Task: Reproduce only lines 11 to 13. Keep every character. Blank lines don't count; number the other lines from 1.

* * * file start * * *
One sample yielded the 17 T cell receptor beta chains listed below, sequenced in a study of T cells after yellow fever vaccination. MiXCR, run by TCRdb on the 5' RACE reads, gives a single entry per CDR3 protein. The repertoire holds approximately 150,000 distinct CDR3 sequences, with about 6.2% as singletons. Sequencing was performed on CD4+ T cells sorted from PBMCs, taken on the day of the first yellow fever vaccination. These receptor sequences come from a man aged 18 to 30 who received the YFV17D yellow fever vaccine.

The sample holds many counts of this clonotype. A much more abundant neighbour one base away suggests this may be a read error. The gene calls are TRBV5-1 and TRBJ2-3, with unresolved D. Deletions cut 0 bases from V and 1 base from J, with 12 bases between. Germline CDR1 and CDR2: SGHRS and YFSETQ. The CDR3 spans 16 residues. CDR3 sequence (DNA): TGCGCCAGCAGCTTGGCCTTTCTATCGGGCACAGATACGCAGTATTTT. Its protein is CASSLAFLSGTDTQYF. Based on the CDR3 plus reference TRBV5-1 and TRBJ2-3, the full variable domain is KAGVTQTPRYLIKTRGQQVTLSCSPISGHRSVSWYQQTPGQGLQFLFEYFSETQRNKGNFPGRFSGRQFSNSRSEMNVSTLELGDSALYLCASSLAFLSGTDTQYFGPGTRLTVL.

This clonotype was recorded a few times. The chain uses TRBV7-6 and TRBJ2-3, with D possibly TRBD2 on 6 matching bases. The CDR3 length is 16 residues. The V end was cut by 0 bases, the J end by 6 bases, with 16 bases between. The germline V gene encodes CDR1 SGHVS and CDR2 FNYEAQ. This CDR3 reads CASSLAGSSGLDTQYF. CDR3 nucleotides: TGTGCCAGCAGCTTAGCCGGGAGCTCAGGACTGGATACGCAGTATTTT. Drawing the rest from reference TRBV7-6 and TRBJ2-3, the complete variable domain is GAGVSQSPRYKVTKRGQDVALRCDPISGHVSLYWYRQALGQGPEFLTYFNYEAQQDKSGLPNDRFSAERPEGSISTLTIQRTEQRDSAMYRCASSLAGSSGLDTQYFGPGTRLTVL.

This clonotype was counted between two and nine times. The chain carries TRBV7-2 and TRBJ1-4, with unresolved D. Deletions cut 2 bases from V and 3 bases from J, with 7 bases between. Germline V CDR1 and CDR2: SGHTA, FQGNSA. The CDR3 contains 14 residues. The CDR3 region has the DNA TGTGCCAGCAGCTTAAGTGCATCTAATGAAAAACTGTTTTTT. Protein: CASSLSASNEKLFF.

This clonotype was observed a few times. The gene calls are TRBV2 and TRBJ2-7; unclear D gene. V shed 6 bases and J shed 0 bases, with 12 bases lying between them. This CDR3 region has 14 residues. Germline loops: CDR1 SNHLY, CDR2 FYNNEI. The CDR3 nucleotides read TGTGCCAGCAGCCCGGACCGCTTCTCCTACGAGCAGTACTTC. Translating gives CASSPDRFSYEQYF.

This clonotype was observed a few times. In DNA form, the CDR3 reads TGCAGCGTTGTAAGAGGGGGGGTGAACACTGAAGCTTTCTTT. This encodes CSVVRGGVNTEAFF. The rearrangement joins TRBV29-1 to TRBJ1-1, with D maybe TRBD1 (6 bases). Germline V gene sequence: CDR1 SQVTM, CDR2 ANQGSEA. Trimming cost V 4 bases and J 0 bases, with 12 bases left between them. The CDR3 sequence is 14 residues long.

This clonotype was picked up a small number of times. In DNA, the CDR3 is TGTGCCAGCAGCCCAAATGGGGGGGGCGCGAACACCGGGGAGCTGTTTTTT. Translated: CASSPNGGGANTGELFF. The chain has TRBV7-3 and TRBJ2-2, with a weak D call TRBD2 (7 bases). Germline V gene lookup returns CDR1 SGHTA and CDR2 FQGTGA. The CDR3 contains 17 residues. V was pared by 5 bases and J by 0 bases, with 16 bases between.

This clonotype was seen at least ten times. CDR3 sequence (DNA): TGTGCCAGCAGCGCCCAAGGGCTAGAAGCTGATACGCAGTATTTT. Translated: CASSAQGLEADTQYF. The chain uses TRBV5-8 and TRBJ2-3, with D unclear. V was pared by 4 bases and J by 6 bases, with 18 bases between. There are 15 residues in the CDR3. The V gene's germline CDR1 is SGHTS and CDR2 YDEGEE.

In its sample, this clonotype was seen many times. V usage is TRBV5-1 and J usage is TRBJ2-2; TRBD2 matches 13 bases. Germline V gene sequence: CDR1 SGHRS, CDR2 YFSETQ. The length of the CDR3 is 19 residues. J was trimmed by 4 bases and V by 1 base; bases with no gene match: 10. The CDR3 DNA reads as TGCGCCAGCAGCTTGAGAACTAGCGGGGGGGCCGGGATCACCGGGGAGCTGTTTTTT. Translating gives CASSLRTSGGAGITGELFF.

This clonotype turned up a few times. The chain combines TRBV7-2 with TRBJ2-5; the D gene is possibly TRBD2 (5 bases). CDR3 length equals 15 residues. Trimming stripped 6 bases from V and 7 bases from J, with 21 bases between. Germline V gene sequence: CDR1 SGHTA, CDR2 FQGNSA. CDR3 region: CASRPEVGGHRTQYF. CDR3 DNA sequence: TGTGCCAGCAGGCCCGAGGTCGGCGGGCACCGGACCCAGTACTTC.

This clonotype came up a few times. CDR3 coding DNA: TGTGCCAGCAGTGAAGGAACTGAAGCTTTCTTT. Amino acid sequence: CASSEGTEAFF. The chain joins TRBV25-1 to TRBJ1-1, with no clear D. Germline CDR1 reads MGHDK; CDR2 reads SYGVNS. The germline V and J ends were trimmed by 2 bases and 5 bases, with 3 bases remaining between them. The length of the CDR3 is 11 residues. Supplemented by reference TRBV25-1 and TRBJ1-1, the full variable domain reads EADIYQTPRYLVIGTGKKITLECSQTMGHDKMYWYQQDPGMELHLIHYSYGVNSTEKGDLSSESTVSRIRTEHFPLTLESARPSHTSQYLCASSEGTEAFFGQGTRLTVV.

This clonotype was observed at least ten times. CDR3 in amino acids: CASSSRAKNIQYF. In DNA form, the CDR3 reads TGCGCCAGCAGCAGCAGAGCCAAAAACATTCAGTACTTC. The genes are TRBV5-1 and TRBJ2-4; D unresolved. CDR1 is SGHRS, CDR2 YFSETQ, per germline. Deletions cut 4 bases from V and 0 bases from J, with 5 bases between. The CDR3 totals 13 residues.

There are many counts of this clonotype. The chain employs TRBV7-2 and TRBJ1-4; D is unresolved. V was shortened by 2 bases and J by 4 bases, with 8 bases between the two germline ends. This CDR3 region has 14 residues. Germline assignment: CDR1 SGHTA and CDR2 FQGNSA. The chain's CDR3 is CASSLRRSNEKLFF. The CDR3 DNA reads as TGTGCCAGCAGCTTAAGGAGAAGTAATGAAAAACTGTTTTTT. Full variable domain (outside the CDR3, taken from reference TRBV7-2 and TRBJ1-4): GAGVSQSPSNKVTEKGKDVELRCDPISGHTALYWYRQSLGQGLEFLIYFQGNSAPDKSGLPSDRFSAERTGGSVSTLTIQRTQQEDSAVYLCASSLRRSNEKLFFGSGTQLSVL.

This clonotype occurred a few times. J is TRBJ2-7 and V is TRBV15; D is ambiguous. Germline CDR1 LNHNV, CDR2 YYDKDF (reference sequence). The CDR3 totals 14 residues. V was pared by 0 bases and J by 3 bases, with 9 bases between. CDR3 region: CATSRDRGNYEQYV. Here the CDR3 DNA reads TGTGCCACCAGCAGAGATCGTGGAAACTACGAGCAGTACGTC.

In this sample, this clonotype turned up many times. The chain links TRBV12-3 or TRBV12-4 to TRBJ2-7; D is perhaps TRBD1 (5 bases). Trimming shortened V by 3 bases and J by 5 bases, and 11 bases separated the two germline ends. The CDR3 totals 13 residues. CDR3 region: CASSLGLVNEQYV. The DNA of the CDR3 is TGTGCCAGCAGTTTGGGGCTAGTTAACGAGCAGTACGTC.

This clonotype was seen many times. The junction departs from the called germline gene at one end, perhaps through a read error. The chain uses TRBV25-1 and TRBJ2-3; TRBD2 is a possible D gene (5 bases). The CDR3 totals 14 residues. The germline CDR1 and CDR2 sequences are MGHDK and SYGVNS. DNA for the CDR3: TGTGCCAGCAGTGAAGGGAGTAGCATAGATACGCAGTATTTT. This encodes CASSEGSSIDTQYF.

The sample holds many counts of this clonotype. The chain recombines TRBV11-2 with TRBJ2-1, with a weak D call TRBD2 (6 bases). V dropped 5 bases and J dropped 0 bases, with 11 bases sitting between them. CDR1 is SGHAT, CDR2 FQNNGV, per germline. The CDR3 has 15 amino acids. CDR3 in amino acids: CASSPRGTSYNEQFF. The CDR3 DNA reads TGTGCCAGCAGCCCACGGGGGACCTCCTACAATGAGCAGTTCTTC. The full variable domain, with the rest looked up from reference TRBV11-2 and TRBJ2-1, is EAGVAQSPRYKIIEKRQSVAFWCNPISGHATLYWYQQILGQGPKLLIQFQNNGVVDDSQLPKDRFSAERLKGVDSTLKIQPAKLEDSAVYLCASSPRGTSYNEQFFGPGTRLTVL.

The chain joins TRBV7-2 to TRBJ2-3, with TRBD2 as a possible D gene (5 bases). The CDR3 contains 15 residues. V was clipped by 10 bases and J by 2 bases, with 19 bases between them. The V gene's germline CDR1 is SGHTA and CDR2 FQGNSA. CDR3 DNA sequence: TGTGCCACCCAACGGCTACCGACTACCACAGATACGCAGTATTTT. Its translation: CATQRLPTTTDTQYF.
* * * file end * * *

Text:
This clonotype came up a few times. CDR3 coding DNA: TGTGCCAGCAGTGAAGGAACTGAAGCTTTCTTT. Amino acid sequence: CASSEGTEAFF. The chain joins TRBV25-1 to TRBJ1-1, with no clear D. Germline CDR1 reads MGHDK; CDR2 reads SYGVNS. The germline V and J ends were trimmed by 2 bases and 5 bases, with 3 bases remaining between them. The length of the CDR3 is 11 residues. Supplemented by reference TRBV25-1 and TRBJ1-1, the full variable domain reads EADIYQTPRYLVIGTGKKITLECSQTMGHDKMYWYQQDPGMELHLIHYSYGVNSTEKGDLSSESTVSRIRTEHFPLTLESARPSHTSQYLCASSEGTEAFFGQGTRLTVV.

This clonotype was observed at least ten times. CDR3 in amino acids: CASSSRAKNIQYF. In DNA form, the CDR3 reads TGCGCCAGCAGCAGCAGAGCCAAAAACATTCAGTACTTC. The genes are TRBV5-1 and TRBJ2-4; D unresolved. CDR1 is SGHRS, CDR2 YFSETQ, per germline. Deletions cut 4 bases from V and 0 bases from J, with 5 bases between. The CDR3 totals 13 residues.

There are many counts of this clonotype. The chain employs TRBV7-2 and TRBJ1-4; D is unresolved. V was shortened by 2 bases and J by 4 bases, with 8 bases between the two germline ends. This CDR3 region has 14 residues. Germline assignment: CDR1 SGHTA and CDR2 FQGNSA. The chain's CDR3 is CASSLRRSNEKLFF. The CDR3 DNA reads as TGTGCCAGCAGCTTAAGGAGAAGTAATGAAAAACTGTTTTTT. Full variable domain (outside the CDR3, taken from reference TRBV7-2 and TRBJ1-4): GAGVSQSPSNKVTEKGKDVELRCDPISGHTALYWYRQSLGQGLEFLIYFQGNSAPDKSGLPSDRFSAERTGGSVSTLTIQRTQQEDSAVYLCASSLRRSNEKLFFGSGTQLSVL.